Over the weekend my husband and I went to a wedding in New Orleans. We were happy to go, and we had a great time, but it was rather expensive, and so on Sunday, instead of paying $36 for a cab to the airport, we tried to find a friend to drive us. After a couple of people said they couldn’t, Paul looked up the bus route.
“Let’s just take the bus,” he said. “It doesn’t seem too hard.”
I had never attempted to take the bus to the airport in New Orleans – a city not known for its public transportation – but we’d had good luck taking the bus to and from the French Quarter the day before, and the price was certainly right. Plus, we wouldn’t be inconveniencing anyone, and it would be a fun little adventure.
So, we packed our suitcases and walked up the potholed street towards St. Charles Avenue to catch the streetcar. The temperature had plummeted overnight, and a bone-chilling wind was blowing. We stood on the neutral ground shivering and were happy when a streetcar creaked to a stop in front of us.
We rode through Uptown and Riverbend to the end of the streetcar line. Here, we decided to warm up and relax at a coffee shop before catching the bus that would take us to the border of New Orleans and Jefferson Parrish, where we would then catch a different bus to the airport.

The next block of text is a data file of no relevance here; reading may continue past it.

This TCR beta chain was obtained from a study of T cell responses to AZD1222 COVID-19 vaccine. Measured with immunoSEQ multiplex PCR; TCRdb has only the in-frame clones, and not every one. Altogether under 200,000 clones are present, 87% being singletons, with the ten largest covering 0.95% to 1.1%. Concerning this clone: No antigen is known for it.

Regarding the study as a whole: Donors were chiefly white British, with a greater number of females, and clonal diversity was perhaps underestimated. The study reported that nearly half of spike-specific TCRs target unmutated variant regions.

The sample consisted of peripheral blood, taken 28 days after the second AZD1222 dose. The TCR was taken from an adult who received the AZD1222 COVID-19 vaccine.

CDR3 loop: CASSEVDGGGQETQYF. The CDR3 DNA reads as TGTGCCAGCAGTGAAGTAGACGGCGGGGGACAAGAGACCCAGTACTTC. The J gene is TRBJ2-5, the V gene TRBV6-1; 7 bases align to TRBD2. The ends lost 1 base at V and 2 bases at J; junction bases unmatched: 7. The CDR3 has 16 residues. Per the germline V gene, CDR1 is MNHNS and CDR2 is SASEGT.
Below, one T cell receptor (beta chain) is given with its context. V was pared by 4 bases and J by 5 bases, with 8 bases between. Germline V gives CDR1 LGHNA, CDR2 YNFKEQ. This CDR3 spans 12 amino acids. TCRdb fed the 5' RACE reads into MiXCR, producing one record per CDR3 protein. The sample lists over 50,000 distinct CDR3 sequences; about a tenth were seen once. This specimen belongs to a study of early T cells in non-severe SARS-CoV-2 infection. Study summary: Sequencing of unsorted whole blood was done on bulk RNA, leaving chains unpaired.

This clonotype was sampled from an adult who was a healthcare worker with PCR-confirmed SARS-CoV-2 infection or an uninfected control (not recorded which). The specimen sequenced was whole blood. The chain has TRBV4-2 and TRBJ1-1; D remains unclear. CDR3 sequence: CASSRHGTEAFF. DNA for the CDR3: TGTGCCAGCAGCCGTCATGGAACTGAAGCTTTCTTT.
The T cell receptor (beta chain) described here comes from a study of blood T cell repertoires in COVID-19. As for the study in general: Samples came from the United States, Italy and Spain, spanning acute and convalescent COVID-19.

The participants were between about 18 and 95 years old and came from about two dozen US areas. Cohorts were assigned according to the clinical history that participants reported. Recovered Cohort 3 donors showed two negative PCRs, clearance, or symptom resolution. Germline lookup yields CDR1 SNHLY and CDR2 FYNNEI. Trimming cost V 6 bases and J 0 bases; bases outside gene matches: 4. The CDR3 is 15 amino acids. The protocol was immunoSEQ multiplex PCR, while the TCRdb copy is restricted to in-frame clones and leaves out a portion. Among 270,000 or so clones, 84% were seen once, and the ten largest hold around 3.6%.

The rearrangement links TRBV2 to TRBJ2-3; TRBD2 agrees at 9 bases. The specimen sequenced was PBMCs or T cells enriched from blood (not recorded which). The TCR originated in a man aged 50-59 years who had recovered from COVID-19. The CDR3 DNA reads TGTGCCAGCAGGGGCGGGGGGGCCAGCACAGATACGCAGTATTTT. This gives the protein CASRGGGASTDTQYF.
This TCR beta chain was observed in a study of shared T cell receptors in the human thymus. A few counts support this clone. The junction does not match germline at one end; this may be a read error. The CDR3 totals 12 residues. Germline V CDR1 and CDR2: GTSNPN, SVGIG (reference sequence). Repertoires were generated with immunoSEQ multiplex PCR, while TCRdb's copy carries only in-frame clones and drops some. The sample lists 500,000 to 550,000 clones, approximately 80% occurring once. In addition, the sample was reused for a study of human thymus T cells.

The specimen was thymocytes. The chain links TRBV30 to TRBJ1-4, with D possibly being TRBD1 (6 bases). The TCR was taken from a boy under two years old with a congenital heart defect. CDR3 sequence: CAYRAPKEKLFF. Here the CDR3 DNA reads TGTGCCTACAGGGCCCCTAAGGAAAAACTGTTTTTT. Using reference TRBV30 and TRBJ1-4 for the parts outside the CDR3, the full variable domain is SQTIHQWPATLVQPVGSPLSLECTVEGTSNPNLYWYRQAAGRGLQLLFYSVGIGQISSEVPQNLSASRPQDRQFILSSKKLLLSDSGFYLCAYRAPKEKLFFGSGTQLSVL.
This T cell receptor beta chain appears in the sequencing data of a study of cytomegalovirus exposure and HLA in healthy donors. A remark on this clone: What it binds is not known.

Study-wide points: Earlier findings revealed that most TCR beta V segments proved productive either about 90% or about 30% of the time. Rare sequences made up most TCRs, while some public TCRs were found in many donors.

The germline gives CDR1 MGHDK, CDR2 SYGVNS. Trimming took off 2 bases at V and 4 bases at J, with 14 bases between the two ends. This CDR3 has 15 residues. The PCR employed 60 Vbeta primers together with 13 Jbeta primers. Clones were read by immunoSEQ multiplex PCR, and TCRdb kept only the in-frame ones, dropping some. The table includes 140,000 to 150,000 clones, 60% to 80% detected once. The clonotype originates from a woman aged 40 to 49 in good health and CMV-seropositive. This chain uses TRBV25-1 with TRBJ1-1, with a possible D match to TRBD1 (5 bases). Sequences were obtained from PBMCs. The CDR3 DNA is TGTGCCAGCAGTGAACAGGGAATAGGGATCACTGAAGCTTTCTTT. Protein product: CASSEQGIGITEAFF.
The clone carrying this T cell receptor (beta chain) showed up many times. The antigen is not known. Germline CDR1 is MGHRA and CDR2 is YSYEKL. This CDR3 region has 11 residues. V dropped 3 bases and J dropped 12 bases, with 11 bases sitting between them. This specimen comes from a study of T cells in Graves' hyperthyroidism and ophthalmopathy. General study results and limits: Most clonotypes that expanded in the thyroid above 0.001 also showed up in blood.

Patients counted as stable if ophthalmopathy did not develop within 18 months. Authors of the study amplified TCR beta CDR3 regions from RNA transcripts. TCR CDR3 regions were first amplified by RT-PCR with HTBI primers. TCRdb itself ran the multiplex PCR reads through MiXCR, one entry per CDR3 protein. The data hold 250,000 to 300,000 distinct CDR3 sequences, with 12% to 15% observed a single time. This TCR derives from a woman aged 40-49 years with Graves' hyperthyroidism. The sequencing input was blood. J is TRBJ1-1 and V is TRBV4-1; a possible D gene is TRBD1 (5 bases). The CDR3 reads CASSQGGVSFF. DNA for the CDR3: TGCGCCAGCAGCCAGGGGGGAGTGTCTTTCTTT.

The cold wind carried the cinnamon scent of King Cake as we pulled our rolling suitcases along the puddled sidewalks. Our first attempt at finding a coffee shop was thwarted – Apple maps had led us astray. We walked another half mile to the Panola Street Café, only to find that it would be closing in three minutes.
I walked inside. “I know you guys are closing, but can I get a hot tea to go?” I asked.
An older man sitting at the bar nursing a mug of coffee noticed my luggage and asked me where I was going. He paid for my tea then joined me and Paul outside, where the sun had finally broken through the clouds and the wind was dying down. “How’re ya’ll getting to the airport?” he asked.
“We’re taking the bus,” I said. “We thought it’d be an adventure.”
He lit a cigarette. “Let me offer you another adventure.”
Paul and I laughed. It was pretty clear he was going to offer us a ride to the airport, or maybe suggest we just go back to his place and drink whiskey for a while.
“No, we’re good,” I insisted. “It’s turning out to be a nice day for walking.”
“You taking the Airline bus?” he asked. “How’re you getting there? You can’t walk there.”
“There’s another bus we can take,” Paul said, holding up his smart phone, our route still indicated on the map.
“All right, then.” The guy wished us luck as we headed down the street, our roller bags bouncing behind us.